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The organisation of praying places of Jews was made on professional criteria, each synagogue taking the name of a gild. This is what happened to the “Merarilor” Synagogue as well, on Elena Doamna Street, where apple sellers and cultivators from Târgu Cucului came to pray.

In the context of a fast evolution of the Jewish population in the city, many more houses of prayer were needed, simple houses being transformed in synagogues. The “Merarilor” Synagogue, situated in a house with one floor, was inaugurated in 1869, on a small street called Maze, hidden behind some buildings. This has an imposing shape, and the exterior has some stylized Doric pillars. During the communist period it escaped the demolition, but it was used as a storehouse, being masked by a row of white cedar trees, in order not to be seen from the street.

The synagogue was re-inaugurated on the 13th of December 2015 after a great restoration process. On the building’s façade, a commemorative plaque was placed. The Rabbi Rafael Shaffer, the religious leader of the Hebrew community in Romania, placed the mezuzah (a little box put on the door frame, with a small fragment of the Torah), blessed the new house of prayer and read the traditional prayers from a holy Torah scroll, recently restored and donated to the “Merarilor” Synagogue. The modern look of the interior and the light coming in through the large windows create a pleasant and opened space for religious ceremonies or various meetings.

Between the moment of the closing of the Grand Synagogue for restoration in 2008 and the inauguration of the “Merarilor” Synagogue in 2015, a praying place was settled in a room of the residence of the Jewish Community, with religious objects from the Grand Synagogue, Merari Synagogue and Schor Synagogue (in Podu Roș, recently demolished), as well as from the Synagogue of Vaslui. Here was arranged an Aron Kodesh with seven Torah scrolls and a pulpit.

Visiting hours: 09:00-14:00 (Request at the Jewish Community Centre)

Writer Benjamin Fondane

Benjamin Fondane/ Fundoianu (literary pseudonym of Benjamin Wexler) was a poet, essay writer and theatre and film director, an important member of Romanian Avantgarde in the first half of the 20th century. Born in 1898 in Iași, in a family of Jew intellectuals, he begins with translations in Yiddish under the name of B. Fundoianu, after the toponym Fundoaia, his father’s birth place. The only book published in Iași is “Petre’s Denial” in 1918. At only 16 years old he published in the symbolist magazine “New Life” of Ovidiu Densușeanu and founds in Bucharest, along with Armand Pascal, the Avantgarde theatre “The Island”.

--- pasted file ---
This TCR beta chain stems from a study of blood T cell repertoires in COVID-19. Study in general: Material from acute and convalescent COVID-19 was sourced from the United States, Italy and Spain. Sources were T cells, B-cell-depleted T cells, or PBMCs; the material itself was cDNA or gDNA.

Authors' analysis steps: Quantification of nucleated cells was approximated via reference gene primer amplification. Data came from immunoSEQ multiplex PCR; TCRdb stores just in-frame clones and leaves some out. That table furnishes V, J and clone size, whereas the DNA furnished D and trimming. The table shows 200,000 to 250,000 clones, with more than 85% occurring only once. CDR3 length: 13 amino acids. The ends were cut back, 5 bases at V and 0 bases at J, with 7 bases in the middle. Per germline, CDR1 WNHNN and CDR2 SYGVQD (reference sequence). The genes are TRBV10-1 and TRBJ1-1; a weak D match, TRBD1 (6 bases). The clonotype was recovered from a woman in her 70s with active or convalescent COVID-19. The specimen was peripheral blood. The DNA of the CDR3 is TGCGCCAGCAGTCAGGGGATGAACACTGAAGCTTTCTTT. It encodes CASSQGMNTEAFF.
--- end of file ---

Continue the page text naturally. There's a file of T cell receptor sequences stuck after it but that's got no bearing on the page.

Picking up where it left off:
In 1923 he emigrates to France, where he takes the name of Fondane. He translates in French lyrics of the renowned Romanian writers Tudor Arghezi, George Bacovia or Ion Minulescu. His poems approach themes of wondering, exile and lost paradise (l’Exode, Ulysses), evoking the childhood spent in Târgu Cucului neighbourhood in Iași. Benjamin was also a script writer of the film Rapt – 1934. Arrested in Paris by the Gestapo after a denouncement, he was initially imprisoned along with his sister Lina in the Drancy camp. A few of his Romanian friends, among who Emil Cioran and Ștefan Lupașcu, managed to obtain his release, but he didn’t accept to abandon his sister. They were both deported at Auschwitz – Birkenau, where they died in tragic conditions. Benjamin was gassed on the 2nd of October 1944, after he had lost track of his sister, Lina. In his memory, the street between the residence of the Jewish Community in Iași and the “Merarilor” Synagogue bears his name.

7. Grande Synagogue    9. Centre Communautaire Juif

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